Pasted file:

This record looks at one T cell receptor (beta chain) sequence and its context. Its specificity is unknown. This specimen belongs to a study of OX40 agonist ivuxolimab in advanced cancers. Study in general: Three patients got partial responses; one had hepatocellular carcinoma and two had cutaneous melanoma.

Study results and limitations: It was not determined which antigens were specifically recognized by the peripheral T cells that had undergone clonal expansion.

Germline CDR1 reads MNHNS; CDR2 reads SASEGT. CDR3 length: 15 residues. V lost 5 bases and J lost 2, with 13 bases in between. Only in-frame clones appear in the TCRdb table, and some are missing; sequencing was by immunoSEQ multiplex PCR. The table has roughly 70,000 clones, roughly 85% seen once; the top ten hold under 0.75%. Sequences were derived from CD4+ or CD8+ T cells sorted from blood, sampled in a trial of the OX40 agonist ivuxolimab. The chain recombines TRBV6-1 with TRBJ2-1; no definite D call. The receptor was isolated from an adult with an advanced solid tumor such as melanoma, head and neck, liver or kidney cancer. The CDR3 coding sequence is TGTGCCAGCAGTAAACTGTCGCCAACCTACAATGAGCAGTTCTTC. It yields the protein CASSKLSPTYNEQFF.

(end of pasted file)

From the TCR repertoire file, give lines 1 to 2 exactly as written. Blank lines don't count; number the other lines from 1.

This record looks at one T cell receptor (beta chain) sequence and its context. Its specificity is unknown. This specimen belongs to a study of OX40 agonist ivuxolimab in advanced cancers. Study in general: Three patients got partial responses; one had hepatocellular carcinoma and two had cutaneous melanoma.

Study results and limitations: It was not determined which antigens were specifically recognized by the peripheral T cells that had undergone clonal expansion.